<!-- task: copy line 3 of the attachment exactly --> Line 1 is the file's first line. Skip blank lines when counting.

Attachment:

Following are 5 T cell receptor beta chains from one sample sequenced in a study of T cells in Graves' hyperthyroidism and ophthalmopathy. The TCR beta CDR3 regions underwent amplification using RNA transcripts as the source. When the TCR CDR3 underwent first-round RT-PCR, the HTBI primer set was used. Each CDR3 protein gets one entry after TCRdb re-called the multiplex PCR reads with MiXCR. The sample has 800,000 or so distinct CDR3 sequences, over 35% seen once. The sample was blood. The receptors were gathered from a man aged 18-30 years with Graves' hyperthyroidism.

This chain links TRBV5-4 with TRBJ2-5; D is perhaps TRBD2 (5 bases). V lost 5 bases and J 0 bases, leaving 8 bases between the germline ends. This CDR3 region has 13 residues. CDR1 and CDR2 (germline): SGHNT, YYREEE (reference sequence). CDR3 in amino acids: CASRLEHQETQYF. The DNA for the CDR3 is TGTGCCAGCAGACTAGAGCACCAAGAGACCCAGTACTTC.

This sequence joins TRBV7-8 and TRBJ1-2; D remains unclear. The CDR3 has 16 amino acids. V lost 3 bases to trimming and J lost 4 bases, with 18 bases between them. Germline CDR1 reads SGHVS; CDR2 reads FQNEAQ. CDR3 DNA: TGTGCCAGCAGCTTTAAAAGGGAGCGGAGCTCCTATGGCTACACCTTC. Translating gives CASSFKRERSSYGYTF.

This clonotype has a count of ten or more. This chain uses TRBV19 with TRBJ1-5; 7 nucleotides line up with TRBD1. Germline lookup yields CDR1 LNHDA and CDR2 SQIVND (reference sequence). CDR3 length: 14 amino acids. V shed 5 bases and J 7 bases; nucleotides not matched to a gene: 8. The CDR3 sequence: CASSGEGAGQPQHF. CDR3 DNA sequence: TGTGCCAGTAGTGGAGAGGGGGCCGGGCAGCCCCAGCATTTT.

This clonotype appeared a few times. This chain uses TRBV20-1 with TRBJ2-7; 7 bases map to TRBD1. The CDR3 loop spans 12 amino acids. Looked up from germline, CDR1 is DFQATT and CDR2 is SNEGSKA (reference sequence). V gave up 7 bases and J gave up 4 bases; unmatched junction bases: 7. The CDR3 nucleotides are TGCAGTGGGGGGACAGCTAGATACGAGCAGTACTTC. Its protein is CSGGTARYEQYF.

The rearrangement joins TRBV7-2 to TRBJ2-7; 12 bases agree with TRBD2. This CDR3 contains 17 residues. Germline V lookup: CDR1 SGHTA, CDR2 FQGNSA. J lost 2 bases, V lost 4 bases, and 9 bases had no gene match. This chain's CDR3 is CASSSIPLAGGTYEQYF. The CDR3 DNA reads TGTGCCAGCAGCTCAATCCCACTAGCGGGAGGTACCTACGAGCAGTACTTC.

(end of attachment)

This sequence joins TRBV7-8 and TRBJ1-2; D remains unclear. The CDR3 has 16 amino acids. V lost 3 bases to trimming and J lost 4 bases, with 18 bases between them. Germline CDR1 reads SGHVS; CDR2 reads FQNEAQ. CDR3 DNA: TGTGCCAGCAGCTTTAAAAGGGAGCGGAGCTCCTATGGCTACACCTTC. Translating gives CASSFKRERSSYGYTF.